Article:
You’ll find Kwak in-house around six days a week, on the line or overseeing the day-to-day. An order of the grilled oysters and seaweed butter and a cocktail at the bar are the things that very good dreams are made of.
317 Union Avenue, between S. 1st and S. 2nd streets.
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Oyster Mushroom Calamari! Delicately breaded mushrooms tossed in old bay and served with spicy mayo and house hot sauce. Deliciously satisfying and gluten-free! 🍋 . . . #mushrooms #vegan #veganfoodshare #vegangirl #vegancalamari #comfortfood #veganfood #veganfoodspot #veganaf #whatveganseat #vegansofig #veganfodplug #vegancommunity #plantbased #plantbaseddiet #plantbaseddrippin #veganfoodplug #brooklyn #williamsburg #nyceats #brooklynvegan #mlbk #modernlovebrooklyn
Modern Love, a celebrated vegan spot in Williamsburg, opened in 2016. The restaurant has numerous women in leadership positions, including three owners, a general manager, and chef and manager Allison Kennedy.
“The last kitchen I was in was a Michelin star-rated kitchen and I was the only female there. It was very much more aggressive [with] name-calling and things very a part of the kitchen culture. One of the things I would have to do before every shift was listen to ‘Formation,’ by Beyoncé to get myself in my own groove,” Kennedy laughed. “I think that as far as what we’ve created here there’s more patience for having people grow and thrive.”
Modern Love serves dishes like buffalo tempeh wings, oyster mushroom calamari, and lentil walnut bolognese, all of which are totally vegan.
“I think that there’s a certain attention to detail and aesthetic quality that we bring as women, we’re not just flopping something on a plate I’m not saying that a man can’t do that,” Kennedy told us, “but I think our drive to keep things really fresh and innovative [and] aesthetically pleasing might have something to do with the fact that we’re a group of women that care about those things.”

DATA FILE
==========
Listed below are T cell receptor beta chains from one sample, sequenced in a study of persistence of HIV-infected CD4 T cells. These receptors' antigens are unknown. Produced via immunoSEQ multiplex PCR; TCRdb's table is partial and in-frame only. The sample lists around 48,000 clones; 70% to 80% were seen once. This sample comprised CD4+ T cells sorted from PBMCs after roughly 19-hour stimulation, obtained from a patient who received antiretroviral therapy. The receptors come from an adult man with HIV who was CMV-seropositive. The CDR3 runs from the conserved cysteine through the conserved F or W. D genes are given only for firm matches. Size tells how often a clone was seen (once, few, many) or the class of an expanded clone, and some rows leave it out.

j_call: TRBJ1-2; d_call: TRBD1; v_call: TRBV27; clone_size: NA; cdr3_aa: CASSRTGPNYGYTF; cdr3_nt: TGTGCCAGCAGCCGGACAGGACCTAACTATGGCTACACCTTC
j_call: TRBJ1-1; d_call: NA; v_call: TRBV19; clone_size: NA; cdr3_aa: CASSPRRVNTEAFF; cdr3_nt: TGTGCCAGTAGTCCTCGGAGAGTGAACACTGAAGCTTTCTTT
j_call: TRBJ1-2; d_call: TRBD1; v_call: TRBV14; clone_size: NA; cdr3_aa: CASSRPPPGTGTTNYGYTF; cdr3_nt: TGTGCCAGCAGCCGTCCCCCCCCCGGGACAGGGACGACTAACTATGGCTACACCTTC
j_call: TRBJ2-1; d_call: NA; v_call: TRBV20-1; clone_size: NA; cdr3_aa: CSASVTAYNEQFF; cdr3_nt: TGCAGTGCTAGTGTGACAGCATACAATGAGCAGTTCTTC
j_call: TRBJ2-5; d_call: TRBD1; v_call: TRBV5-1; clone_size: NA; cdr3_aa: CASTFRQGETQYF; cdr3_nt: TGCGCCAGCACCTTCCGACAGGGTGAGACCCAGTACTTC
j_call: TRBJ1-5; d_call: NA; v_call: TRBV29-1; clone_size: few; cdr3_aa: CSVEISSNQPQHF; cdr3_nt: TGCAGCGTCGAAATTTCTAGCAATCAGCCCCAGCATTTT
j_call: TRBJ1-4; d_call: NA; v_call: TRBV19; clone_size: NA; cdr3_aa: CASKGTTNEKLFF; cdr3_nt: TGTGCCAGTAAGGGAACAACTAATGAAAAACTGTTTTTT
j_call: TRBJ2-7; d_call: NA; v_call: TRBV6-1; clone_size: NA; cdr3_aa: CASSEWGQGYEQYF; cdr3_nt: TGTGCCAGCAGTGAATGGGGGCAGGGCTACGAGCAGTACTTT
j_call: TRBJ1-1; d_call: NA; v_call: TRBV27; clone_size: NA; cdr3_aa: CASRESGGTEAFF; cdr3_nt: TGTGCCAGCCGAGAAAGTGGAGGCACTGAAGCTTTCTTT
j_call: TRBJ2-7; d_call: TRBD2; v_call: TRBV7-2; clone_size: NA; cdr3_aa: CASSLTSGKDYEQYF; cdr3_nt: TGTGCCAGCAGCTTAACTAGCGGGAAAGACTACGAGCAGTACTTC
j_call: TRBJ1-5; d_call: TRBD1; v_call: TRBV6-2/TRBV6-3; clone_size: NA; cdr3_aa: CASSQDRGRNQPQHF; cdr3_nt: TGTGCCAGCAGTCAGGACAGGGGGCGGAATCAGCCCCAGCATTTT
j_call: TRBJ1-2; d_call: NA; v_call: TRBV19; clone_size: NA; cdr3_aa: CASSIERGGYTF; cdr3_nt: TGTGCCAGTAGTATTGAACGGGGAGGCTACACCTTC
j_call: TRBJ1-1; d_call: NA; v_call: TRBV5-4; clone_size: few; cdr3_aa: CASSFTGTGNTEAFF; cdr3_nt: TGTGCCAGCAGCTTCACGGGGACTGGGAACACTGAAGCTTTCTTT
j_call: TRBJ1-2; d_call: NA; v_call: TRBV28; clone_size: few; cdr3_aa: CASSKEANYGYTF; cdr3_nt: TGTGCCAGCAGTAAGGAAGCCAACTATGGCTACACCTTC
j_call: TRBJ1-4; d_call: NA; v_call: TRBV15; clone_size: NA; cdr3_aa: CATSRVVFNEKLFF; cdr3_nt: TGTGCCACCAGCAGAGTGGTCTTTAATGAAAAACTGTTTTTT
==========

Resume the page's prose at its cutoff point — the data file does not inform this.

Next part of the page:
930 Fulton Street, between Washington Avenue and St. Johns Place.
Otway, a bistro in Clinton Hill, has been open for five years, with Samantha Safer at the helm.
“I think that we tend to get a lot more female applications in both our front of house and back of house, because I think that people know going into it that the culture is going to be different. Something about it just has ‘no bullshit’ written all over it,” Safer told us.
“I think with having women in management and ownership, [people] know that if there is something going on it’s not tolerated,” she added. “We don’t enable and we don’t allow for that culture of harassment and schedule manipulation and things that happen in some larger restaurants.”
Otway is known for its experimental menu and neighborhood feel, with things like foie torchon, cavatelli with button mushrooms, and scallop chips on the menu.
Safer is at the restaurant seven days a week, and works in nearly every job with a constantly changing schedule. Sometimes, you’ll find her baking in the mornings, other days she’s on dishes or working brunch service.
“Leading by example in our restaurant is working the hardest that you can. You’re not going to ask something of these people that you’d never do,” Safer, who’s been in the industry about a decade, emphasized.
Simple Loaf Bakehouse is located at 310 Fifth Avenue, between 2nd and 3rd Streets.
It had long been a dream of owners Shari Call and Julissa Escobedo to open a Brooklyn bakery. Now, that dream is a reality, and the duo is serving freshly baked breads, pastries, and sandwiches to their neighbors in Park Slope. The spot regularly sells out, so make sure to get there early in the morning to have your pick of the litter. We recommend the croissants (both chocolate and original), the Park Slope Sourdough, and the cinnamon bun.
75 St. Marks Avenue, between Flatbush and Carlton avenues.
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Sofreh is Nasim Alikhani’s debut restaurant at 59 years old, but she’s been cooking since she was young, and was previously in catering. The Persian restaurant serves dishes like herb kofteh, orange zest and carrot rice, and sharbat, a traditional Persian sparkling cooler. Neighbors know the restaurant for its minimal, tasteful design, with exposed beams on the ceiling and concrete floors. The restaurant opened in 2018.